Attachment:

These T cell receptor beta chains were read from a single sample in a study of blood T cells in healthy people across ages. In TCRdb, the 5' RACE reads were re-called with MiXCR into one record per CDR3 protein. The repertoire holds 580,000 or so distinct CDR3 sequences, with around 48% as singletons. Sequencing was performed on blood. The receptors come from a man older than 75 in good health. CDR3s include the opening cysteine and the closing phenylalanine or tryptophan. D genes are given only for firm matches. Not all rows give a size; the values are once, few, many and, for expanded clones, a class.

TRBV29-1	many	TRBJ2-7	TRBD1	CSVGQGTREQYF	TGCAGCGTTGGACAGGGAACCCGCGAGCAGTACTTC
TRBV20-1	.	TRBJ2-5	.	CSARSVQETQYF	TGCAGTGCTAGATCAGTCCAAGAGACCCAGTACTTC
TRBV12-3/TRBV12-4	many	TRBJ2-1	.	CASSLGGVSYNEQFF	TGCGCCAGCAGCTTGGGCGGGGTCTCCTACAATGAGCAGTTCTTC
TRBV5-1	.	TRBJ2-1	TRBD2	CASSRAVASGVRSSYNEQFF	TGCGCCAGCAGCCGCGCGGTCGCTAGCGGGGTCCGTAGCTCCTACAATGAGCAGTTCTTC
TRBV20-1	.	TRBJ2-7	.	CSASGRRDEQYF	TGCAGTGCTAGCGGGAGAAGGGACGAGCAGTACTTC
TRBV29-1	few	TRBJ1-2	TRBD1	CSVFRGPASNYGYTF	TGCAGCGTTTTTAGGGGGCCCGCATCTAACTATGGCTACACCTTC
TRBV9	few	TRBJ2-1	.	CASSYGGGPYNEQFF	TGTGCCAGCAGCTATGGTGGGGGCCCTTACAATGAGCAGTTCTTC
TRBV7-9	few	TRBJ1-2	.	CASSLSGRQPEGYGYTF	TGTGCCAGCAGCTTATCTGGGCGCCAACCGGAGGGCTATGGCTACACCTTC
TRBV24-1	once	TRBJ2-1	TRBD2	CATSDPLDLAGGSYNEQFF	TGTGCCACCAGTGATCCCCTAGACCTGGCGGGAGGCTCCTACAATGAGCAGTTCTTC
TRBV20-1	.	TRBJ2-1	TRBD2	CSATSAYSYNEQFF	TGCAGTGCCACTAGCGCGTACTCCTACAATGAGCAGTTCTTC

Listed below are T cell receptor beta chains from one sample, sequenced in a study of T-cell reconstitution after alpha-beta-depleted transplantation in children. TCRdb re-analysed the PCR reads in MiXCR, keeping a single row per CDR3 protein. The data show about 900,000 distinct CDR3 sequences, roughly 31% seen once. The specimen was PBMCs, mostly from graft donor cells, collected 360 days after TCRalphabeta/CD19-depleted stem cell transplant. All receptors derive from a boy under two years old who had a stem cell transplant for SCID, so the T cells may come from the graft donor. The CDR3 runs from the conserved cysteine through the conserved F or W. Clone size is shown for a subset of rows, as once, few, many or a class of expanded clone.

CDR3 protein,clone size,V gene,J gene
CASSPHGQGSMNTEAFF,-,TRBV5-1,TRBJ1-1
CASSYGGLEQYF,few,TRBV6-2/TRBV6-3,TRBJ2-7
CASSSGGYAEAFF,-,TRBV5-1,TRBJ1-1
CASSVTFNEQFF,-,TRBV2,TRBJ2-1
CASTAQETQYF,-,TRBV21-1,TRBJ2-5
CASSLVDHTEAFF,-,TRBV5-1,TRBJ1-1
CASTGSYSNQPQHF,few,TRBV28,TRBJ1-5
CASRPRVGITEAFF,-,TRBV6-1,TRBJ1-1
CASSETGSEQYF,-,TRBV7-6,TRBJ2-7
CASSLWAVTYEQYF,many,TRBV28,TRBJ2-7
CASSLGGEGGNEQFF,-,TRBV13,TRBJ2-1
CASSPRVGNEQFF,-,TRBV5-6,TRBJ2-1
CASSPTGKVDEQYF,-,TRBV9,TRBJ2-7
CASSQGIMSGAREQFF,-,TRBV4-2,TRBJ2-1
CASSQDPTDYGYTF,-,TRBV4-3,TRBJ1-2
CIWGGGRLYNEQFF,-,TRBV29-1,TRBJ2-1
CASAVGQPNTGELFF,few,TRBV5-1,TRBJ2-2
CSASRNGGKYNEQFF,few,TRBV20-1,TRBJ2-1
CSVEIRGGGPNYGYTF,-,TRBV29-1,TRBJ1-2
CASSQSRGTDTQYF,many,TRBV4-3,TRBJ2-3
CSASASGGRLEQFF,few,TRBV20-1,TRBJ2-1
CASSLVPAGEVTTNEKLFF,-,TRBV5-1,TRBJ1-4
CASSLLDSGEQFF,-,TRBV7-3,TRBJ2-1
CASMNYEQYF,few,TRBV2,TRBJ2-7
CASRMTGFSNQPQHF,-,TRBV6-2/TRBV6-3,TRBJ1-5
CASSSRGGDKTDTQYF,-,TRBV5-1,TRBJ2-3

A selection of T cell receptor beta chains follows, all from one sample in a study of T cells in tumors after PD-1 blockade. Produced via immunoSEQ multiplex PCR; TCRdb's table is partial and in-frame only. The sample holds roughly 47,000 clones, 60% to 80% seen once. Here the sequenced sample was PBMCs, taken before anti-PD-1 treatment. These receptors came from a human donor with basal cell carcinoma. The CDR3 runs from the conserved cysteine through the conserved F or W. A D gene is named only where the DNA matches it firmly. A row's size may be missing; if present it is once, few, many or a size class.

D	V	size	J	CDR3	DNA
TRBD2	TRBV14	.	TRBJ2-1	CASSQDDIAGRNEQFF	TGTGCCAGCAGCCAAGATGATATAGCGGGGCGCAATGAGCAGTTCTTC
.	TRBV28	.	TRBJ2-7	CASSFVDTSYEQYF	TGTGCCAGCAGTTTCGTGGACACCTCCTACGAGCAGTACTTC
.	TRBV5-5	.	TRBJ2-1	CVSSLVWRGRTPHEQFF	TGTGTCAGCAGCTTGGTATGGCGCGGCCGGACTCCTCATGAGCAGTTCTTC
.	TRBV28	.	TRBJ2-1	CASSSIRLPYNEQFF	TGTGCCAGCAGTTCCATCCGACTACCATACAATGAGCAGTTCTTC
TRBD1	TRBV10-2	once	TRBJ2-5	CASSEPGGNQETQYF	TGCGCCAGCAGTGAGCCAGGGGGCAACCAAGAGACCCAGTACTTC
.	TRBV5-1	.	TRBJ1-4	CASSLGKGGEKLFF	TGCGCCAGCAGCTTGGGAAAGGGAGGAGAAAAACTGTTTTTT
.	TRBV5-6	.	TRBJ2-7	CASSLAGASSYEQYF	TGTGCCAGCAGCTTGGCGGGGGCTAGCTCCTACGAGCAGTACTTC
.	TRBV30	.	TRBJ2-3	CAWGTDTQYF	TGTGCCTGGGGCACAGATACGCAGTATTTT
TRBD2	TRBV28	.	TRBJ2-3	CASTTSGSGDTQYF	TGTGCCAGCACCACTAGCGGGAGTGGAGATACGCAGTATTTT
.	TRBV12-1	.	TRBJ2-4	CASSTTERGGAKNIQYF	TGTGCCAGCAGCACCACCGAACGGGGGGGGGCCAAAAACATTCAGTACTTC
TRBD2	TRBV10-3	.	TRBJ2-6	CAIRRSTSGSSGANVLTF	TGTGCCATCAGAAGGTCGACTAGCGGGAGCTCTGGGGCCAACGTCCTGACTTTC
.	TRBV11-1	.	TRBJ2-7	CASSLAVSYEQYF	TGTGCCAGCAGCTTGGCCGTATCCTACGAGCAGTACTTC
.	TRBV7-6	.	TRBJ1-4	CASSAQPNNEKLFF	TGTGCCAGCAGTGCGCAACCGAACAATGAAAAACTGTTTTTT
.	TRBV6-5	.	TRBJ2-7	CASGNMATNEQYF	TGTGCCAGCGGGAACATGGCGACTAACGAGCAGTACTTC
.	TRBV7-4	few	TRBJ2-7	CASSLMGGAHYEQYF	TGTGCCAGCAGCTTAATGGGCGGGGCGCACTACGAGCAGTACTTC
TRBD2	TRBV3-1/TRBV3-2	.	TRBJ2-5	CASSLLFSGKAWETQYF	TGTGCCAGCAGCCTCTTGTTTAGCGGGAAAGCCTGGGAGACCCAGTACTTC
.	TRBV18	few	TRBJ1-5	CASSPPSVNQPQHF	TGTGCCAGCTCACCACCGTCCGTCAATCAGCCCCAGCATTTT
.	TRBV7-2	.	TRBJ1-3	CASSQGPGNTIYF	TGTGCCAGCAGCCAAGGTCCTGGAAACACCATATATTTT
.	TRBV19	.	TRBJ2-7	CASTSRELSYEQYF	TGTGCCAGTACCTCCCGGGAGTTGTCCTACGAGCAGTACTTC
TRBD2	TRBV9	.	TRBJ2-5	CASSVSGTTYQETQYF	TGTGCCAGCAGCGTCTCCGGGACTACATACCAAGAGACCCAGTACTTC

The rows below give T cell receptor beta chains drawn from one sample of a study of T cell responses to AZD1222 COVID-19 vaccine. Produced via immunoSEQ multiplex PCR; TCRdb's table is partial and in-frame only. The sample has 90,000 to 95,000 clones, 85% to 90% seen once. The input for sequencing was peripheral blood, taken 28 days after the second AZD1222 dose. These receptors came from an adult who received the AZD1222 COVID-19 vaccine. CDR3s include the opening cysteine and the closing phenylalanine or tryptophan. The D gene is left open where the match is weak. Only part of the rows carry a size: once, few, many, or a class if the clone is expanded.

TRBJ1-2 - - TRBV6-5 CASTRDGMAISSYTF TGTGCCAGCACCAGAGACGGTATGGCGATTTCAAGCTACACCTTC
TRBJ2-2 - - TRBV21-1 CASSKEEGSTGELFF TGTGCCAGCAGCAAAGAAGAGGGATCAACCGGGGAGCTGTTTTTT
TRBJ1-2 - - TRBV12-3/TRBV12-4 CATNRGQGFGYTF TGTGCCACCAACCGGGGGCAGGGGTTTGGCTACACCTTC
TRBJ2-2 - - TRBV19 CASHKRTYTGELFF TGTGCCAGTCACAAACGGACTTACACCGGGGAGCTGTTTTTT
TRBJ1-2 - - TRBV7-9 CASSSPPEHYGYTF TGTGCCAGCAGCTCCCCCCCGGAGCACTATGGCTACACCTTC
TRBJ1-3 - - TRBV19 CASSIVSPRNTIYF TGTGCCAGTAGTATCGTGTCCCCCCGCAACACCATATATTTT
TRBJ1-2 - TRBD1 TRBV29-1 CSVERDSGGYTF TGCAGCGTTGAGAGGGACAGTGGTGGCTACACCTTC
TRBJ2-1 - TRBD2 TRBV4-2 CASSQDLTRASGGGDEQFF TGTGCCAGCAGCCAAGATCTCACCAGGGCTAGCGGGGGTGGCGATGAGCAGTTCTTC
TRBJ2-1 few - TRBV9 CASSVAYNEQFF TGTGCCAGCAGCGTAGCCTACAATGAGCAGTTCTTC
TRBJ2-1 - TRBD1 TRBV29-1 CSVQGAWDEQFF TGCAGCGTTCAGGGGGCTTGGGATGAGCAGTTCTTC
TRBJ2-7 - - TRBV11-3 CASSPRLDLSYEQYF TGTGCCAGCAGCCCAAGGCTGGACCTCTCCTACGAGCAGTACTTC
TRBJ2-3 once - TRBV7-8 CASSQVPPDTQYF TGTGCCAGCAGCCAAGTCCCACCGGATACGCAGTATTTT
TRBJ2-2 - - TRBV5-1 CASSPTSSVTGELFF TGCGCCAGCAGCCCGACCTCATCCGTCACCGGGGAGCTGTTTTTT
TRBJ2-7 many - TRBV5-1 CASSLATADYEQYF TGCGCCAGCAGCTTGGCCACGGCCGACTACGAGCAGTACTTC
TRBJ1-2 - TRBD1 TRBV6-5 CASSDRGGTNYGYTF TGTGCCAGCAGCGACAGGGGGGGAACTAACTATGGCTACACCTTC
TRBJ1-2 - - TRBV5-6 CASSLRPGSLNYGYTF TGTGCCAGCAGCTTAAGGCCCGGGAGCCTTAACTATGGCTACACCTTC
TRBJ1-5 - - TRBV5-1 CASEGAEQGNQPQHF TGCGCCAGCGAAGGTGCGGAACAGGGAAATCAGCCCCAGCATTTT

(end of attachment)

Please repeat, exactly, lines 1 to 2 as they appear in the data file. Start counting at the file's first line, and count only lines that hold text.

These T cell receptor beta chains were read from a single sample in a study of blood T cells in healthy people across ages. In TCRdb, the 5' RACE reads were re-called with MiXCR into one record per CDR3 protein. The repertoire holds 580,000 or so distinct CDR3 sequences, with around 48% as singletons. Sequencing was performed on blood. The receptors come from a man older than 75 in good health. CDR3s include the opening cysteine and the closing phenylalanine or tryptophan. D genes are given only for firm matches. Not all rows give a size; the values are once, few, many and, for expanded clones, a class.

TRBV29-1	many	TRBJ2-7	TRBD1	CSVGQGTREQYF	TGCAGCGTTGGACAGGGAACCCGCGAGCAGTACTTC